Sunday, March 9, 2008

Michigan and Florida -- Who will step up?

Here's a great column about the Michigan-Florida delegate mess by Tom Foreman, of CNN's Washington bureau. In his words:

With so many states angling for a bigger say in the election process, if they didn't stop these two big players, they feared an avalanche of others would follow.

Christmas caucuses. Halloween primaries. Who knew where it would stop?

But even back then, other troubling questions were rising: Are you really going to tell all those Democrats they can't play? Don't you worry that they'll be angry and will punish the party in the general election? And for crying out loud, doesn't Florida in January sounds a lot nicer than New Hampshire?

But they went ahead, and now they are paying. They left the basement full of oily rags, matches and 5-year-olds, and now they are surprised that it's burning.

Putting out the blaze around these two states now is possible -- but so problematic it almost defies rational discussion.

Foreman goes on to list the potential solutions -- and the problems they create in their own right -- and adds one more problem to the list for good measure:

"I'm also not sure which national level Democrat has the muscle and courage, given the raw feelings rising around this election, to step in and lead the charge toward a compromise," Foreman says.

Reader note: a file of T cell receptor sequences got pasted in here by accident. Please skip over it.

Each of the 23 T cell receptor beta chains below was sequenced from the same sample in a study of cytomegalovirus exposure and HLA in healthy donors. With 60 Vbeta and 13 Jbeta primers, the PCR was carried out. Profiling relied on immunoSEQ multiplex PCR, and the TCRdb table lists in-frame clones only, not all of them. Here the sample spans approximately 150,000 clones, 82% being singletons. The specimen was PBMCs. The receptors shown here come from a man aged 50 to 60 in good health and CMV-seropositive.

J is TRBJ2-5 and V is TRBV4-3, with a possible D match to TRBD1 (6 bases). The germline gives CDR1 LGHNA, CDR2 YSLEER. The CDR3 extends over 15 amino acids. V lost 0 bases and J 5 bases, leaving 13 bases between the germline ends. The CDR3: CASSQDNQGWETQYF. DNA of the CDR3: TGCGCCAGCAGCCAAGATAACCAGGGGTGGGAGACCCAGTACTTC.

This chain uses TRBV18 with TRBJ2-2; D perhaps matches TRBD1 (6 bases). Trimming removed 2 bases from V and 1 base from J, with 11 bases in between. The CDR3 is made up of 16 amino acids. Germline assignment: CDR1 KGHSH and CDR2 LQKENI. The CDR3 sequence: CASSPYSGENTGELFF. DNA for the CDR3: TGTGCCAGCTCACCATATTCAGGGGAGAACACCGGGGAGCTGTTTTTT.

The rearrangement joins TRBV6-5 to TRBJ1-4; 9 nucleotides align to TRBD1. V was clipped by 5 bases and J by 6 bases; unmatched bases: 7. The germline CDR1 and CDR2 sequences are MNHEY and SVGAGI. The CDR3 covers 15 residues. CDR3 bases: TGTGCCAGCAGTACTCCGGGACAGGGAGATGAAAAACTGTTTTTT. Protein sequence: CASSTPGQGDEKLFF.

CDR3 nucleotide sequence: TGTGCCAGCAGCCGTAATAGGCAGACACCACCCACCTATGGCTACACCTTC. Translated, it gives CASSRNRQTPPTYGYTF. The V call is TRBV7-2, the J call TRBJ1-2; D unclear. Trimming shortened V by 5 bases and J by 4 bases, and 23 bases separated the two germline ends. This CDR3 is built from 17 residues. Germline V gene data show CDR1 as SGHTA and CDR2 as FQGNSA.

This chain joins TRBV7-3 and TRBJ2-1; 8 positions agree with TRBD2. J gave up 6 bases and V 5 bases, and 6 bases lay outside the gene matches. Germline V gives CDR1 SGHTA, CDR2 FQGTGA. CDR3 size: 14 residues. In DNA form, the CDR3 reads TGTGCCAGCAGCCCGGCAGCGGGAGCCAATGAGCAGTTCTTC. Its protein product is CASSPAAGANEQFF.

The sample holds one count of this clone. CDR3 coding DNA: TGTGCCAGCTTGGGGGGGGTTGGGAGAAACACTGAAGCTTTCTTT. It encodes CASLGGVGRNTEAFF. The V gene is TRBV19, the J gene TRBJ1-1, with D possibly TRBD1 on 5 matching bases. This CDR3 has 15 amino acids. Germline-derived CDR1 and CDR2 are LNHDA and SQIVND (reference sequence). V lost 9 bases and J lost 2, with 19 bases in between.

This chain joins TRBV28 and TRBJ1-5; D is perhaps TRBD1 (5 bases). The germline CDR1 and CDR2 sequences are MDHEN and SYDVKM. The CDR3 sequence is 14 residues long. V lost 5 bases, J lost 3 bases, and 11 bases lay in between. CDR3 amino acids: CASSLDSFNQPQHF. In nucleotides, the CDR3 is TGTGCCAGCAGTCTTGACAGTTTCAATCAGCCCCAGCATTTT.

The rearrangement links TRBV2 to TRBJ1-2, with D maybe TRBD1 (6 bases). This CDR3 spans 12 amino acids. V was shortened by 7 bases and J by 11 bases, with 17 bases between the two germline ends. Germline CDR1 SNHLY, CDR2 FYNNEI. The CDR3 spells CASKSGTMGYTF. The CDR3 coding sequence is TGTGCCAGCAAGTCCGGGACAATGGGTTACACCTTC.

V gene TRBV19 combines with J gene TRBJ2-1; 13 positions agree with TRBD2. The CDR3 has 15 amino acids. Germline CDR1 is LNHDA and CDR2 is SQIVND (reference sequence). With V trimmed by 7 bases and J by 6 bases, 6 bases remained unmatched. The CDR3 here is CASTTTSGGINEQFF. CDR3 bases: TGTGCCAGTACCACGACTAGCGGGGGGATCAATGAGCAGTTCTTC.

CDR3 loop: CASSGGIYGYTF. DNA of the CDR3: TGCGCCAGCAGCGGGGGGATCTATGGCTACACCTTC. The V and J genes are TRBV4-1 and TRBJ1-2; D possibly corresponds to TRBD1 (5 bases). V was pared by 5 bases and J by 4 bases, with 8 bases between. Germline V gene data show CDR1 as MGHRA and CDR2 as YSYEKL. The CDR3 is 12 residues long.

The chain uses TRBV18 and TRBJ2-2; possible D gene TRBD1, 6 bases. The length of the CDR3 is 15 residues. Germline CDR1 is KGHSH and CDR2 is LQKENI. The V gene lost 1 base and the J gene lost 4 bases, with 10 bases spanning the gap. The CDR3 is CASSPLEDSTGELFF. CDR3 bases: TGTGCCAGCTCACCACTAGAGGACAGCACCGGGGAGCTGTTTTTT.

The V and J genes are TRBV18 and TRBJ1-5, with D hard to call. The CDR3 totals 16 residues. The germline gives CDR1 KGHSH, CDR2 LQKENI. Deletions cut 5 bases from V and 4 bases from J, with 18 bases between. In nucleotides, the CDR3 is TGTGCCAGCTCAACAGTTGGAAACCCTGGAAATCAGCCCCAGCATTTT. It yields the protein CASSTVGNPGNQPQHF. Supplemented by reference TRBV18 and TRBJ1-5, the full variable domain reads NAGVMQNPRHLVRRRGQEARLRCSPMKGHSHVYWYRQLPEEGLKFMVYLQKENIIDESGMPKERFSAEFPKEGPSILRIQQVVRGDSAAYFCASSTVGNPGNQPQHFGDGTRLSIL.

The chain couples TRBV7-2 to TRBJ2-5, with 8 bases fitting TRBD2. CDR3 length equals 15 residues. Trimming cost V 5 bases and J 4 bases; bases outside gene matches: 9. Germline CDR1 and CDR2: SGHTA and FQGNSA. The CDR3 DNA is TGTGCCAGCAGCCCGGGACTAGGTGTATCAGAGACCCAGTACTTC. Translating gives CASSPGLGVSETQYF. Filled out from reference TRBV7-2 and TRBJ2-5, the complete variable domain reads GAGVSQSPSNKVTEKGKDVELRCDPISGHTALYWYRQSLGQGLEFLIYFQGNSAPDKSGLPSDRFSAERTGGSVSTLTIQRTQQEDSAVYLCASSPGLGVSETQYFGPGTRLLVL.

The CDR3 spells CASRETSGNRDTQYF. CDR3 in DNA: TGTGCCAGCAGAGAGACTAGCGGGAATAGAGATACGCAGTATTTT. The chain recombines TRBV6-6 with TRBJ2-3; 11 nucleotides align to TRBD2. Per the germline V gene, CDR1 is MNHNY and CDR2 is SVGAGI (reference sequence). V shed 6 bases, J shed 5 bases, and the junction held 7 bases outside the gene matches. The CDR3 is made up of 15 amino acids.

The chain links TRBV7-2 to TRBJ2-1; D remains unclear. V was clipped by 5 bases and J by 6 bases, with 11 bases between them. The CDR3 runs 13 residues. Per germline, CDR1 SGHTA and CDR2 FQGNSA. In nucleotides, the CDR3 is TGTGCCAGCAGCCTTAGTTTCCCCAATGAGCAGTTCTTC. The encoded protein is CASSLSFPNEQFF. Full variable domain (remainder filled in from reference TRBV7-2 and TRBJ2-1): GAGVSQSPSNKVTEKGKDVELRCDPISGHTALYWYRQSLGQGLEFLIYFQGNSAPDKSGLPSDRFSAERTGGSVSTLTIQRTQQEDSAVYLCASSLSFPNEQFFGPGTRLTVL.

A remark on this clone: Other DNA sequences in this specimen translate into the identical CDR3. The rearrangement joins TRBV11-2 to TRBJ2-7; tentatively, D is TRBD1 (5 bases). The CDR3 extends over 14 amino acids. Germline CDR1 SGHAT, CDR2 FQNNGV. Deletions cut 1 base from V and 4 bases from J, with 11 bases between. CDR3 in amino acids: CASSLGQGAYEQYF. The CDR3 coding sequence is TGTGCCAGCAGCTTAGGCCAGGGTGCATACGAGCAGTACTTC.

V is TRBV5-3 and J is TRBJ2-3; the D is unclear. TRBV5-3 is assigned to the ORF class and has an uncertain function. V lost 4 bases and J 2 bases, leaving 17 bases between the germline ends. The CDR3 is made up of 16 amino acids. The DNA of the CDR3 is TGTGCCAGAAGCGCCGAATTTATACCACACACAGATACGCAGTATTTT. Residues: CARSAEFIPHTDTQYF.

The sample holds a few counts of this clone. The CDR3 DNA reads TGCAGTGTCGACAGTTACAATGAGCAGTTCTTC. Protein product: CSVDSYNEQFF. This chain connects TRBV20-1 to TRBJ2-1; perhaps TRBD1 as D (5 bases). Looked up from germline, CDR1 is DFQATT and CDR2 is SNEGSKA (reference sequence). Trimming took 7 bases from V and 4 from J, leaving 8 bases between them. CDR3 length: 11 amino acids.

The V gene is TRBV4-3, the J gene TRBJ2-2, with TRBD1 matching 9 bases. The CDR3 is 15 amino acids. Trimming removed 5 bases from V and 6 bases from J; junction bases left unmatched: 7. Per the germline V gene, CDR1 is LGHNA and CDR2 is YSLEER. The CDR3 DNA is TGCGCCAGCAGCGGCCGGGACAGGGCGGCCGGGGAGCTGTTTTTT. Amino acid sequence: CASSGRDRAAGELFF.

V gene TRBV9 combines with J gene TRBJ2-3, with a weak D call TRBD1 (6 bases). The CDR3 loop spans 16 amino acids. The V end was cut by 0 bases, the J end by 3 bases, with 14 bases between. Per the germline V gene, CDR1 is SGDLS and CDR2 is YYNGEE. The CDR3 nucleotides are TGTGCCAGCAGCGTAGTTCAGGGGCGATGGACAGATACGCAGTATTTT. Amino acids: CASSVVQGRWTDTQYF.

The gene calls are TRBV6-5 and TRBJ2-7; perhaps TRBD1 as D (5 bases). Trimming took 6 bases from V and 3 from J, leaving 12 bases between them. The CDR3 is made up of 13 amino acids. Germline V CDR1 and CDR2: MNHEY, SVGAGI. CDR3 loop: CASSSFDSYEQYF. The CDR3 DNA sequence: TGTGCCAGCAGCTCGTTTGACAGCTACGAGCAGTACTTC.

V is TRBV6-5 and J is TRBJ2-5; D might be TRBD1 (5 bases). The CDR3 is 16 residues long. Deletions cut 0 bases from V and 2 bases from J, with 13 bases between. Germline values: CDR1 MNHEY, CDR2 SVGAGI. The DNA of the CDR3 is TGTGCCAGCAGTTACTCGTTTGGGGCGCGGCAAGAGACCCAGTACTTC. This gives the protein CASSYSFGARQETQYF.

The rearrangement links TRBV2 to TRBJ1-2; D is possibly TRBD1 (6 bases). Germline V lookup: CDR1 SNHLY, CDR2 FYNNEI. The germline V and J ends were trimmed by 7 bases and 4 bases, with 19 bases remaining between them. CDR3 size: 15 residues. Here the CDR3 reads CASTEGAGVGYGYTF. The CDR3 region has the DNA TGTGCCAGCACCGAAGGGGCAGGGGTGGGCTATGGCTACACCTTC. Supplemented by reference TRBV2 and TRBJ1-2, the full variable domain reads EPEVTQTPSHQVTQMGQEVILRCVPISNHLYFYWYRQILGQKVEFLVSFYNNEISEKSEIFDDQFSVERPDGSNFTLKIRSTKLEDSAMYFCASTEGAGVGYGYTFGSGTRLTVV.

This is a huge opportunity for the Obama campaign and for Obama himself to demonstrate the kind of leadership some are saying he is too young to have. I wrote in this week's column that the best solution is likely going to involve a revote in both states. It can be done via mail -- as if everyone votes absentee -- for about $6 million in Florida; the figure would likely be lower in Michigan. The candidates have raised $90 million between them, so they can certainly afford to pitch in for the revote. Using those results to seat delegates would solve the problem, and it would make a veritable hero out of the candidate who proposes it.

And as for someone with "muscle and courage" who could make it happen, check out this story about what happened to former House Speaker Dennis Hastert's congressional seat this week -- and why.